Finally: Australian history sensitive to the destruction of an Indigenous culture

As Australians, we love to bask in glorious deeds of the past as, I guess do all other countries, but we can be selective in our recollections and not always willing to examine all those stories. However, novels which engage us with that past are increasingly being written, published and appreciated.

I found Salt Creek, a novel by Fiona Treloar, to be a thoroughly engaging interpretation of Australia’s early settlement history.

Salt Creek is a property along the Coorong in South Australia, being developed by the Finch family in the 1850s. The family have fallen on hard times, through a series of unwise business decisions and are struggling to make a success of dairy farming. The story is narrated by Hester, one of the daughters. She has been well educated, able to discuss Darwin’s theories and the novels of the Brontes. She now finds herself a farm labourer, isolated from polite society. Her father will no longer accept help from his in-laws. The mother of the family has become withdrawn after this change and the deaths of two young children.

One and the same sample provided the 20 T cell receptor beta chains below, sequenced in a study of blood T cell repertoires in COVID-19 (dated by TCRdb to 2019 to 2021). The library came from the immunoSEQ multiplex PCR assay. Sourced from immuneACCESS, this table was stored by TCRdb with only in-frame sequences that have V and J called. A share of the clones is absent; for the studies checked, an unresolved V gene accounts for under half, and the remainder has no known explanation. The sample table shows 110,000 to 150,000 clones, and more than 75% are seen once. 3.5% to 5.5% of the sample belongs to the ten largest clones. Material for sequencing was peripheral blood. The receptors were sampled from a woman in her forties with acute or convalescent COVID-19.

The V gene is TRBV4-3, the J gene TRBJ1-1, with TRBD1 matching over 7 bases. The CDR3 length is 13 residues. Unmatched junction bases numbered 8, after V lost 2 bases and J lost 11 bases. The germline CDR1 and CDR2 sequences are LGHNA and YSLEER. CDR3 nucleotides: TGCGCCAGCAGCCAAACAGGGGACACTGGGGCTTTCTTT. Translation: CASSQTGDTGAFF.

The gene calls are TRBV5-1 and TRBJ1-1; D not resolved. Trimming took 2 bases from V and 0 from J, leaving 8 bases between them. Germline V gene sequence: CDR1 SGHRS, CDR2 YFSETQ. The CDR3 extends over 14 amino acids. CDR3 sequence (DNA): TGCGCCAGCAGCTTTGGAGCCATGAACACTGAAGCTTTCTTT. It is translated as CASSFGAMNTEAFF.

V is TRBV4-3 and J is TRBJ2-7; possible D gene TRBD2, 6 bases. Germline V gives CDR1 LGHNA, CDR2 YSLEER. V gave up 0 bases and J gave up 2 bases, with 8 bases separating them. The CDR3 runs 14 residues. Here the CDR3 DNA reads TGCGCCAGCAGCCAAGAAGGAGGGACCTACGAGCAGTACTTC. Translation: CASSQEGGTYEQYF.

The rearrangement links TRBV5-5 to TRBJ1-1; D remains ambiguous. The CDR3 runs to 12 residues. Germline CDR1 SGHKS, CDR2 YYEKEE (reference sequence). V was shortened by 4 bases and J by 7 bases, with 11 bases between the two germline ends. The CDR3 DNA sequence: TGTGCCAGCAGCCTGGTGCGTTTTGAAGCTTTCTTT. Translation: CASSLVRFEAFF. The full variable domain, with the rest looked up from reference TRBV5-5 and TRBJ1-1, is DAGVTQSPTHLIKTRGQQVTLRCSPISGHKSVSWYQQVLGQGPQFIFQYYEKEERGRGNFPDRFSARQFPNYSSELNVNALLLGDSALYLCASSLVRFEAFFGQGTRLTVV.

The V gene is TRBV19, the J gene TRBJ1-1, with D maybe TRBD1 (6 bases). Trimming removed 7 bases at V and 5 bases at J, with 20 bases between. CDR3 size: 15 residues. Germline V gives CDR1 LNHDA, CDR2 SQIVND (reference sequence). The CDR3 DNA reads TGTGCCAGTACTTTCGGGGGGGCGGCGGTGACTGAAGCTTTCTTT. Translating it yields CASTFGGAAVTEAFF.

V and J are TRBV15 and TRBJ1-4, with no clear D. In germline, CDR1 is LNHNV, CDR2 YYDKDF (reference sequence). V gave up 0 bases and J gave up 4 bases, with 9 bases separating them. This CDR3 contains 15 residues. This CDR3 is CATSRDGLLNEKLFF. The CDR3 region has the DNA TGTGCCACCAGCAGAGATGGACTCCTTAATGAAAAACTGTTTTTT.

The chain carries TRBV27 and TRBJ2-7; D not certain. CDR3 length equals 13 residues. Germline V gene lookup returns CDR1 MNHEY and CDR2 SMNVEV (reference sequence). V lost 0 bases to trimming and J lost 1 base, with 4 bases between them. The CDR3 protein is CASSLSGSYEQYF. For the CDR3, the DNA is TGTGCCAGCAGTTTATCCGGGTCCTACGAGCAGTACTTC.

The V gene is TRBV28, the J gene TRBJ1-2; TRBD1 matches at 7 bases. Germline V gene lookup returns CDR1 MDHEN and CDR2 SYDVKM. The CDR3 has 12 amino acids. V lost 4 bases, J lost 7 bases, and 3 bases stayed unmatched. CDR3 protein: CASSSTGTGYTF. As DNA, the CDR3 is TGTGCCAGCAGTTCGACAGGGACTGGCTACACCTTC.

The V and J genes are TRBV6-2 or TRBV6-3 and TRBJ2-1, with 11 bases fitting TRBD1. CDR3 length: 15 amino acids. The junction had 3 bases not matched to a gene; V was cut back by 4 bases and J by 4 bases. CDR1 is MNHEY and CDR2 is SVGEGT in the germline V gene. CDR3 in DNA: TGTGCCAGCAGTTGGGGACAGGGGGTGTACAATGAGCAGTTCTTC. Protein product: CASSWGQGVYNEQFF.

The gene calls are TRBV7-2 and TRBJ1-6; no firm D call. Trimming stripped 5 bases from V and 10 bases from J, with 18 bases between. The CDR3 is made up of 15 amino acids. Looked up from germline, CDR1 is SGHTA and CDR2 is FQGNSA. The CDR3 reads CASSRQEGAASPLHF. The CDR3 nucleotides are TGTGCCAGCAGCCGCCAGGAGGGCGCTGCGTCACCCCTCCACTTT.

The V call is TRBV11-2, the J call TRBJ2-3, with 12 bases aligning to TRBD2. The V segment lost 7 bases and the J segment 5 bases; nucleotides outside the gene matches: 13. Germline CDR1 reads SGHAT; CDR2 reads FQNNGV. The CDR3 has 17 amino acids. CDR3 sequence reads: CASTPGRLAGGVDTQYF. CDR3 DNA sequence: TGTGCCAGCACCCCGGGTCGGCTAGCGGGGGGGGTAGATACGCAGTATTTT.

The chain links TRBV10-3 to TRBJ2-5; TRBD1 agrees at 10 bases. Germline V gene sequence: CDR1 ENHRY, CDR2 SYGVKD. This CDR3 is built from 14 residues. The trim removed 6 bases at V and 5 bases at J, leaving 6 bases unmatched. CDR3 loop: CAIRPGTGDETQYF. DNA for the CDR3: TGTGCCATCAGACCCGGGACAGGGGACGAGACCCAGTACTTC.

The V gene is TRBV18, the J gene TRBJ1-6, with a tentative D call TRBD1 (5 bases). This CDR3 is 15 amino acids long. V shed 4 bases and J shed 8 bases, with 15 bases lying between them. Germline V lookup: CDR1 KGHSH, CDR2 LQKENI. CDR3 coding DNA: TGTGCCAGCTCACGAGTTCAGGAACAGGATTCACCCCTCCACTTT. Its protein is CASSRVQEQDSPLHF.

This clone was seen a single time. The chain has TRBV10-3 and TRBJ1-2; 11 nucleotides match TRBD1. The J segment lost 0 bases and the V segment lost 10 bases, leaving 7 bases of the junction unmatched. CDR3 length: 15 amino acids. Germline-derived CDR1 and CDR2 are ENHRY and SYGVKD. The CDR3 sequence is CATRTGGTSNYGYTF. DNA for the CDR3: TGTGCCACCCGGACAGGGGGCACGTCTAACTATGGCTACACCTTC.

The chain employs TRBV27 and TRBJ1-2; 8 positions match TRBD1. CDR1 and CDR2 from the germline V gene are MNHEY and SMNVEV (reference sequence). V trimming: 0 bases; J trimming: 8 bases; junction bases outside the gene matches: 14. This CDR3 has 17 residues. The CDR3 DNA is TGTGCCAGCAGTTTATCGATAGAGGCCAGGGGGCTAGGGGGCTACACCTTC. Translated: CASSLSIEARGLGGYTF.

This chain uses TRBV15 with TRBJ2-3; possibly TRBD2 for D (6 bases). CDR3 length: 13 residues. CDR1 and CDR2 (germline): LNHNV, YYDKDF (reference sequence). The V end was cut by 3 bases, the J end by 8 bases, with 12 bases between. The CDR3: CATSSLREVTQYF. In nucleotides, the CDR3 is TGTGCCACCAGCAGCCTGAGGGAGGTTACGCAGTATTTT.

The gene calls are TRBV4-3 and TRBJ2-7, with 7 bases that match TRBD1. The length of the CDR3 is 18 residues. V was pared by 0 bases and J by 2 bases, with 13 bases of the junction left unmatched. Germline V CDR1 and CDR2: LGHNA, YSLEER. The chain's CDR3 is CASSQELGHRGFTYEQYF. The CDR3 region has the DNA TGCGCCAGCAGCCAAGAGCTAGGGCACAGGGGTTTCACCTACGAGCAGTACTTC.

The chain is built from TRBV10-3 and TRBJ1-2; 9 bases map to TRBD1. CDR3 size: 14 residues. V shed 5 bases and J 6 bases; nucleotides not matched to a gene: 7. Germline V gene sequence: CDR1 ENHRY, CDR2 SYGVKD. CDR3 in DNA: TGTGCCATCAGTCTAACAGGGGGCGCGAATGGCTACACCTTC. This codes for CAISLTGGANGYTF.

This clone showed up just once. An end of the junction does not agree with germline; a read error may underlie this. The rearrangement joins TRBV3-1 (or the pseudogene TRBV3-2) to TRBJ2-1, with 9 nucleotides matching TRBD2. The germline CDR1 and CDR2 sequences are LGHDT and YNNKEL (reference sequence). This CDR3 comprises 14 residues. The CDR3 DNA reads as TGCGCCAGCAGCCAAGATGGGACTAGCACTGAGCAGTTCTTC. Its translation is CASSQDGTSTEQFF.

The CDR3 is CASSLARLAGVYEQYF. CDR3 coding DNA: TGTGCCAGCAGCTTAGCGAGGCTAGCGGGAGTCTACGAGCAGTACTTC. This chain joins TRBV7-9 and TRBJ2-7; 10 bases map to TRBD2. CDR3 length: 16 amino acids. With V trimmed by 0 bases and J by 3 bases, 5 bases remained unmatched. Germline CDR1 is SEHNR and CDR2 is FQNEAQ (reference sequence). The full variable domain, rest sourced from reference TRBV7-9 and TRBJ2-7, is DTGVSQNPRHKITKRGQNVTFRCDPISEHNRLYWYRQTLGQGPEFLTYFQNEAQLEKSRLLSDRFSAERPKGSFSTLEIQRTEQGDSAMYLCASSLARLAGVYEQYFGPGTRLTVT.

Hester yearns to escape from this drudgery. She finds hope in a traveller, the artist, Charles (based on historical figures) but further family tragedy limits her options. Throughout the narrative Treloar skilfully manages historical realities and fiction. The restrictions and difficulties of women and girls of the period is portrayed with empathy.

Fiona Treloar is uncomfortable with her own family’s part in the dispossession of the Indigenous people of the Coorong, the Ngarrarendjeri. While not basing her story on actual incidents Treloar gives a clear account of the dispossession, the cultural misunderstandings, and the personal traumas to both sides. This is played out in one of the major subplots. The unforeseen consequences of acting with the best intentions are clear as is the varying view of the colonisers to the Indigenous people. Treloar is quite clear in showing how attitudes varied then, as now. There are those who were able to see the Ngarrarendjeri as people who were simply different, not inferior.

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This is a beautifully written book with strongly drawn characters. While we may understand that some of the characters are acting unwisely, we are able to understand. The evocation of the beautiful Coorong region Is powerful.

In some senses, this is a family saga, in some senses a romance. However, the sensitive handling of some very serious and current issues make this a very worthwhile reading experience.

Salt Creek, by Fiona Treloar – click here to purchase from Dymocks